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Jarrell Plantation, Juliette

Categories: Historic Sites, Tourist Spots
Inspirock Rating:
4.5/5 based on 45+ reviews on the web
The Jarrell Plantation State Historic Site is a cotton plantation and state park in Juliette, Georgia, United States. Located in the red clay hills of the Georgia piedmont, the site stands as one of the best-preserved examples of a "middle class" Southern plantation. The Jarrell Plantation's buildings and artifacts all came from one source, the Jarrell family, who farmed the land for over 140 years. It was added to the National Register of Historic Places in 1973. It is a Georgia state park in Jones County.HistoryBefore the Civil War, the Jarrell's farm was one of the half-million cotton farms in the South that collectively produced two-thirds of the world's cotton. Like many small planters, the Jarrell family benefited from the development of the cotton gin in 1793 by Eli Whitney, which made it practical to cultivate heavily seeded, short-staple cotton even in hilly, inland areas of Georgia.John Fitz Jarrell built the first permanent structure on the site in 1847. Typical of antebellum cotton plantations, John Jarrell ran the farm with his family and slave labor. By 1860 John Jarrell operated the 660acre farm with the labor of 39 slaves. Although primarily a cotton plantation, the farm also provided food crops and grazing for livestock. During the turbulent decade of the 1860s, the farm survived a typhoid fever outbreak, General Sherman, emancipation, and Reconstruction. After the Civil War, John Jarrell continued to farm with the help of former slaves and he increased the farm to nearly 1000acre. The former-slave laborers began leaving the farm in John Jarrell's final years.
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  • This is a different side to the story of the Old South and the antebellum era and the planter aristocracy and plantation life that usually is associated with the Gone With The Wind lifestyle of the 18...  read more »
  • My family decided to head to Juliette for a day trip and after spending time eating at the famous Whistle Stop Cafe and looking at the shops, we headed over to this Plantation. The staff was kind and ...  read more »
  • I learned about this place while visiting the Forsyth KOA. It has a number of old buildings, with information about the history of each one. It is a great way to see how people lived in the antebellum...  read more »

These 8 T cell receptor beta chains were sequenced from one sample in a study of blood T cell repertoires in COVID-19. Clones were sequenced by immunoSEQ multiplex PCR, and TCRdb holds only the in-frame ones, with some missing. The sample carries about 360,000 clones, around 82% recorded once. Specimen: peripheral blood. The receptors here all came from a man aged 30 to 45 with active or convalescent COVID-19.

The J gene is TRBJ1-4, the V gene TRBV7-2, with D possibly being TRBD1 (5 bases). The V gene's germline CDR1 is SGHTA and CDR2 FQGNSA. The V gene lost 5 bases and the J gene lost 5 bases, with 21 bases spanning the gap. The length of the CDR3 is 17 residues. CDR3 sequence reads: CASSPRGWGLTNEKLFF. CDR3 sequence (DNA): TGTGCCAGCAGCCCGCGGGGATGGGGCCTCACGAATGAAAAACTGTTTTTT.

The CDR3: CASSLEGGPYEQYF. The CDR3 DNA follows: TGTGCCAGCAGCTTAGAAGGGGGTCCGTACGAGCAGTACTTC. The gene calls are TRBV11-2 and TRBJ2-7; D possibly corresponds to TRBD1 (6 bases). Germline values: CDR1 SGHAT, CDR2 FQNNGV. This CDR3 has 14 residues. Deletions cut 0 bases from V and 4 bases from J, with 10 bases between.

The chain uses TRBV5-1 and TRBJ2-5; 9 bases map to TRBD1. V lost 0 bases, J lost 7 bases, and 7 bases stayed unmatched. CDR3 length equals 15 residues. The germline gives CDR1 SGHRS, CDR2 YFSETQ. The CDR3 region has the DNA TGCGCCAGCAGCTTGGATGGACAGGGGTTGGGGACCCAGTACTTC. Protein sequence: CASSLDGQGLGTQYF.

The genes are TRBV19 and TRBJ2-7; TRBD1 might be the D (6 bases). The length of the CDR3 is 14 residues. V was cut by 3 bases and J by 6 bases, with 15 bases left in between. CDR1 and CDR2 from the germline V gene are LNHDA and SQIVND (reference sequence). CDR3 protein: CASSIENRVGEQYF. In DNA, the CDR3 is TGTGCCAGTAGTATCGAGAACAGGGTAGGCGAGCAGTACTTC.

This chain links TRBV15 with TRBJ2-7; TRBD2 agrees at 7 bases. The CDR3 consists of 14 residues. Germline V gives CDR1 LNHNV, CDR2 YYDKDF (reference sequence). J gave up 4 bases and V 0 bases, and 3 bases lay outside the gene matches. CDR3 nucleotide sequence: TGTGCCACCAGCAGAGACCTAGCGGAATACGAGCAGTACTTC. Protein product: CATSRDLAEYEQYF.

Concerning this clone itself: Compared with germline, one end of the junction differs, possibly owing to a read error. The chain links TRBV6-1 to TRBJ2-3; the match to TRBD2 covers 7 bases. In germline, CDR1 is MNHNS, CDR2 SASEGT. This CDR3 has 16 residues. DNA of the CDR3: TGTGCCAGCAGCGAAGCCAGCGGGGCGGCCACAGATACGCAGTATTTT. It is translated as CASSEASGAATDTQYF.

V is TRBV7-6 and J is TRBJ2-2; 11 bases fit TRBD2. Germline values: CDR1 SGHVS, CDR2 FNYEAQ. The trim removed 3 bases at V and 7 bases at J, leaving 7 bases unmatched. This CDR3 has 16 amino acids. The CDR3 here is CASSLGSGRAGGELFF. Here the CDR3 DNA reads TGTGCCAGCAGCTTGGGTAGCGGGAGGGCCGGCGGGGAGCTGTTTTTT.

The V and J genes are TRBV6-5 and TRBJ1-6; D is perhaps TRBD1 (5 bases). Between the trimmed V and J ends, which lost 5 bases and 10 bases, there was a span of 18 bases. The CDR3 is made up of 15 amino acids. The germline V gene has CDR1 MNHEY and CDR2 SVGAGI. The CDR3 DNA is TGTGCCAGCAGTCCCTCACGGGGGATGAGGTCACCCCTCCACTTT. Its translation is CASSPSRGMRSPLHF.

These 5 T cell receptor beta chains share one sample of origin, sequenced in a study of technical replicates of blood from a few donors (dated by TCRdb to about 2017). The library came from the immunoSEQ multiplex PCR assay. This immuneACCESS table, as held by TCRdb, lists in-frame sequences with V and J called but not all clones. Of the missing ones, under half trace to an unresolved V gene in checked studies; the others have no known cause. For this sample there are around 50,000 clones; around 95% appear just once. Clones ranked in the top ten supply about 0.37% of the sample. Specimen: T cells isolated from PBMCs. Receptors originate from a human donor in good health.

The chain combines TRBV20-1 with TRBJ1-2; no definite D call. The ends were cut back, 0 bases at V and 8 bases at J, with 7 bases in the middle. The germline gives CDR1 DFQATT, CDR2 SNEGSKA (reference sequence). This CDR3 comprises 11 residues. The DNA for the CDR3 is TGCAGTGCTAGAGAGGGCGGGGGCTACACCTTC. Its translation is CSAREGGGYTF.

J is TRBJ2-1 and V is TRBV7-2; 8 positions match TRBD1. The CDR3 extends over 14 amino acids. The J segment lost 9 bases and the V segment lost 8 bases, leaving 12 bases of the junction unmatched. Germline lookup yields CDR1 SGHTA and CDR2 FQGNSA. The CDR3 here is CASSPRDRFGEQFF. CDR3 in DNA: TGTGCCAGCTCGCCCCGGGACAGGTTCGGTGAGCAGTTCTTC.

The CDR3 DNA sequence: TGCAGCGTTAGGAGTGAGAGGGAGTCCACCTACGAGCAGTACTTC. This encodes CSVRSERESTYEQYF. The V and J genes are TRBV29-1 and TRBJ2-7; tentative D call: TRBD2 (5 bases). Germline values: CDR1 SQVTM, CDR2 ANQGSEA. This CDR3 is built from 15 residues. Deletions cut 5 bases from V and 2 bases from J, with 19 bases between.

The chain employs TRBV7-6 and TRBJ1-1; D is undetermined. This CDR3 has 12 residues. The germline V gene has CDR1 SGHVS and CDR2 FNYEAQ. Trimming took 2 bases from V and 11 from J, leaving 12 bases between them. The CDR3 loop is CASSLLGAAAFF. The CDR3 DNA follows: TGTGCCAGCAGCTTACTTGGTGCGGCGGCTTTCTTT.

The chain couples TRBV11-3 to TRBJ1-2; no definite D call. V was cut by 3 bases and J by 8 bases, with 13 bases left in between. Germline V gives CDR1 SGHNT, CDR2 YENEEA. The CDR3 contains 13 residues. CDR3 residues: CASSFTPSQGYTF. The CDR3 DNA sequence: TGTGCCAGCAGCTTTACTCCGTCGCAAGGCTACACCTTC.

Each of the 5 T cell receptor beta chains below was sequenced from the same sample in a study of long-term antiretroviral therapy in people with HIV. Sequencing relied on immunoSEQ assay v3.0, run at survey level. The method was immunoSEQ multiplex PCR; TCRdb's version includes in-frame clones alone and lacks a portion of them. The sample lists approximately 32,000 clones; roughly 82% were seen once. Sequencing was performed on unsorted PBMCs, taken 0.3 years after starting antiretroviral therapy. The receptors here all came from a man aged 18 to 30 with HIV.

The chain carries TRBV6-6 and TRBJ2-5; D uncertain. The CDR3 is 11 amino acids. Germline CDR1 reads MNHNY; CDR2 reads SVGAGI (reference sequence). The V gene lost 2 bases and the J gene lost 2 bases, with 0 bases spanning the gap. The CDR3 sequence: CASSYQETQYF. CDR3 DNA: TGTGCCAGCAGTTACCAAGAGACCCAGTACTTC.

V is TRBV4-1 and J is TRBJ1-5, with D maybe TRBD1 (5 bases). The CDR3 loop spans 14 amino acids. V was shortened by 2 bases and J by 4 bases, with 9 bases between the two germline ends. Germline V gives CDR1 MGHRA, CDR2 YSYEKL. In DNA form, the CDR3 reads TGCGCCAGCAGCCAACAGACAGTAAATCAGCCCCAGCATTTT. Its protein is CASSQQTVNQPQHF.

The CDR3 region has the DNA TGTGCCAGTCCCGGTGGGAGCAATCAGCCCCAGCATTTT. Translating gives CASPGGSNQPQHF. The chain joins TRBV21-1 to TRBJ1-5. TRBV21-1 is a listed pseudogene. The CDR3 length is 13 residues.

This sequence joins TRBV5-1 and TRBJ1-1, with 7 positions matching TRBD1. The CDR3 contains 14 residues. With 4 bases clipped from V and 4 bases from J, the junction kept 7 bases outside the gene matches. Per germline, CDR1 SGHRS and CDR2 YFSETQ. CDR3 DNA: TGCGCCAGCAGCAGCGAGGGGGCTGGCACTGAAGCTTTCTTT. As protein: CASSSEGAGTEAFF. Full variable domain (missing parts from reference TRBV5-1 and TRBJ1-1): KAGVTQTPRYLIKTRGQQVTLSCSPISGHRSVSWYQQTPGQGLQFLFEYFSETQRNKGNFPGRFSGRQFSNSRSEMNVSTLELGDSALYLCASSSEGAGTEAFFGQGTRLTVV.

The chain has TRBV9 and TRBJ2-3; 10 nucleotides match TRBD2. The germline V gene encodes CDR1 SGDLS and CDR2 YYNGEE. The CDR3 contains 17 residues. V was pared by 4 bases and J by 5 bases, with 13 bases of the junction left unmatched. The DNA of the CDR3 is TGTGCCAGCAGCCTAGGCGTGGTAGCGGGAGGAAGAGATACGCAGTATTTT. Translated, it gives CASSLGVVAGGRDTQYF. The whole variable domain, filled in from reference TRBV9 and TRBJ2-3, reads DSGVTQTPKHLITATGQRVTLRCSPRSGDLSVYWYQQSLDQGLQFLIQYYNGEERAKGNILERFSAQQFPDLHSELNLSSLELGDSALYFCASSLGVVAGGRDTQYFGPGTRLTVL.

• Very interesting "how-to" when shtf happens. Get a steam engine ready. The EMP won't crash it. NO FULFILLMENT IN LIFE WITHOUT HARD WORK. No fulfillment in video games, making money, going social club churches, internet activities ... No satisfaction fulfilling life without hard work. Let this place show you fulfillment and survival.
  • Wonderfully enlightening example of a common southern plantation. Plan on a moderate to lengthy amount of walking along the well tended trail to view the various builings and machinery accumulated in the years the Jarrell family worked the land and unfortunatly people. This and a short run up the road for some Fried Green Tomatos will nicely fill an afternoon.
  • Great example of your average Southern plantation - not the rich style mansion, but how the real people lived, this park offers insights and examples into the hard working life of a southern plantation owner - hard for all. Some of the machinery there is very old, and shows how the South depended upon Northern factories for cast iron and machined goods. As an example of some good ol' boy ingenuity there is a car cut in 'half' which was modified to use for powering their machines. Expect do some some up and downhill walking; not all the paths have been paved. We went on an off-season Sunday and while not crowded, there were a few people there. Apparently they also host some exhibitions regarding iron smithing and southern cooking over a cast iron firebox stove. A nice enjoyable visit, and be sure to pick up a printed 'guide' to help you along. Also some nice photo ops in the loft of the barn if you can catch the light just right. Pleasant.
  • We really loved visiting this plantation that was family owned and with a great history. Wish we had known of the bed and breakfast ahead of time that is offered on the property. That would have been wonderful to stay at, but didn't learn of it until we got there and had other plans previously made for that night. Another time we will stay over.
  • Beautiful place, amazing preservation. Incredible staff. I couldn't give the Jarrel Plantation a higher recommendation!
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